Sept. 25, 2009
FREDERICTON (CNB) - A symposium on First Nations child welfare in New Brunswick will be held in Fredericton on Tuesday, Sept. 29, and Wednesday, Sept. 30.
The Office of the Child and Youth Advocate will be convening the symposium as part of its independent review of First Nations child welfare. Child welfare experts, academics, government officials and First Nations chiefs will participate.
"There is such a determination among the First Nations communities to improve the lives of their children," said Ombudsman and Child and Youth Advocate Bernard Richard.
Richard has recently visited First Nations communities across the province as part of the review.
"Now that I have heard the concerns of the community members, I am pleased to bring this extraordinary group of experts together," he said. "I hope this symposium will produce strategic plans for improving First Nations child welfare services that will also help restore the health and vibrancy of New Brunswick's First Nations communities."
One of the highlights will be a morning session on Tuesday, Sept. 29, featuring Cindy Blackstock, a leading First Nations child and family welfare expert. She is the executive director of the First Nations Child and Family Caring Society of Canada.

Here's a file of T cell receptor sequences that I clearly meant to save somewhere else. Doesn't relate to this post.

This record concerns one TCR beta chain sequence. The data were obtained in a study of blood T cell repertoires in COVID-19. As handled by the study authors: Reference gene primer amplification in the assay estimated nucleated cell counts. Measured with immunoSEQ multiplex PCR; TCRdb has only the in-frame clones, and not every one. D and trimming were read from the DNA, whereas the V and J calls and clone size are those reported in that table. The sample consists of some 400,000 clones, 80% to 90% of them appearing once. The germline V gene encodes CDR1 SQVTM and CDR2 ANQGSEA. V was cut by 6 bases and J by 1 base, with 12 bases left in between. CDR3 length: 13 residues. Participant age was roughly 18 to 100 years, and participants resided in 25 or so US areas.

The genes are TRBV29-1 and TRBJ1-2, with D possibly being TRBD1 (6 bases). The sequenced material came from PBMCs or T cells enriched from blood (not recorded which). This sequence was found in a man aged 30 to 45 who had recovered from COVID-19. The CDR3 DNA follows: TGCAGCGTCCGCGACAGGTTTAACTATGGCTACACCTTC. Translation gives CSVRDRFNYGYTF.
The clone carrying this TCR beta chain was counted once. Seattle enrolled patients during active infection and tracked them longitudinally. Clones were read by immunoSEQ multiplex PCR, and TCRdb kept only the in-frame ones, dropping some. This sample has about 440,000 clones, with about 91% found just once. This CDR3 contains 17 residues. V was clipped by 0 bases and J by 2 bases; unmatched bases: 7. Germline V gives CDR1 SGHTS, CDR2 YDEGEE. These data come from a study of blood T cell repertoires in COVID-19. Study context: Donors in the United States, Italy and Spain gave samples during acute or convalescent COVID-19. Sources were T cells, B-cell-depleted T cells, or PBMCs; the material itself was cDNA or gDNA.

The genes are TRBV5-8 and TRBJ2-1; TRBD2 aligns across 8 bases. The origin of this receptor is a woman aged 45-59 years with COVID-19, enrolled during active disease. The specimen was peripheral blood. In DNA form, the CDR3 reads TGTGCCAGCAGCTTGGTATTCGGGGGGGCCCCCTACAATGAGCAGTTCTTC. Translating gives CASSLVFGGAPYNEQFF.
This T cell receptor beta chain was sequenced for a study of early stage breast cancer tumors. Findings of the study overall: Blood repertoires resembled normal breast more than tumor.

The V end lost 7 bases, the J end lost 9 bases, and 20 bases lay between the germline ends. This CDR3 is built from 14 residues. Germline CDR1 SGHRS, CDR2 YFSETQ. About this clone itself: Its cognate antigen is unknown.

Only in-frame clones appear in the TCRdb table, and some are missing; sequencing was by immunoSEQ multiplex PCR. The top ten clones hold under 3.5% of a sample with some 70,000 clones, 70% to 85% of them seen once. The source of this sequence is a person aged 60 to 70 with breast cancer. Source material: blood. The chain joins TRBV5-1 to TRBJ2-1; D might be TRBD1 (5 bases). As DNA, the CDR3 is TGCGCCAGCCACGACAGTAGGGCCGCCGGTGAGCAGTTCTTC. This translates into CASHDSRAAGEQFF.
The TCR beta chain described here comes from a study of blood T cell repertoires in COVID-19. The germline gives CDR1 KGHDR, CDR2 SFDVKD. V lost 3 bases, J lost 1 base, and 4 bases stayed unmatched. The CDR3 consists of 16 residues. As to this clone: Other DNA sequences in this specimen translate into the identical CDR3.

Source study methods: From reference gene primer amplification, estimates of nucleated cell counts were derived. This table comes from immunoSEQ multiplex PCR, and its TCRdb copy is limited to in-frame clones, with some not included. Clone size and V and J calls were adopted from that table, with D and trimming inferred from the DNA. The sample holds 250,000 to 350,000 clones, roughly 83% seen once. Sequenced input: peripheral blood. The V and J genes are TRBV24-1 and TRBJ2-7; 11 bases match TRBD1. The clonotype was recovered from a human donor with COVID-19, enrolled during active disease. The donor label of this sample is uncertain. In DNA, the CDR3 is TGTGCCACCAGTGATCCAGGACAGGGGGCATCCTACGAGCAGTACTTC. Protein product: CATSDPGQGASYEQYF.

This organization recently launched a complaint against the federal government that is being heard by the Canadian Human Rights Commission. The complaint alleges that the federal government discriminates against First Nations children by providing them with less child welfare funding than non-First Nations children.
Other guest speakers will include Fred Wien and Nancy MacDonald, both of whom are professors of social work at Dalhousie University.
The symposium will also feature three panel discussions focused on the current challenges and achievements of the eleven First Nations child welfare agencies in New Brunswick; alternative service delivery and governance models; and the importance of culture and identity in First Nations child welfare.
Panelists will include Andrea Bear Nicholas, chair of Studies in Aboriginal Cultures of Atlantic Canada; Miigam'agan, a traditional First Nations elder; and Judy Levi, a member of the Canada-New Brunswick-First Nations Child and Family Services Tripartite Committee.
"I am optimistic that the symposium will generate concrete ideas for amending New Brunswick's First Nations child welfare system," said Richard. "Equal opportunity for First Nations children and communities will be the defining Canadian social issue of our time, and I believe that New Brunswick has the opportunity to lead the way for positive change."
While most of symposium will consist of closed working sessions, the public is invited to attend Blackstock's presentation, 8:30 a.m. - 10 a.m., on Sept. 29 in the Bicentennial Room at the Fredericton Inn; as well as the closing ceremony, 1 p.m. - 2:30 p.m., on Sept. 30, also at the Fredericton Inn.
MEDIA CONTACT: Bernard Richard, Office of the Ombudsman and Office of the Child and Youth Advocate, 506-453-2789, email@example.com.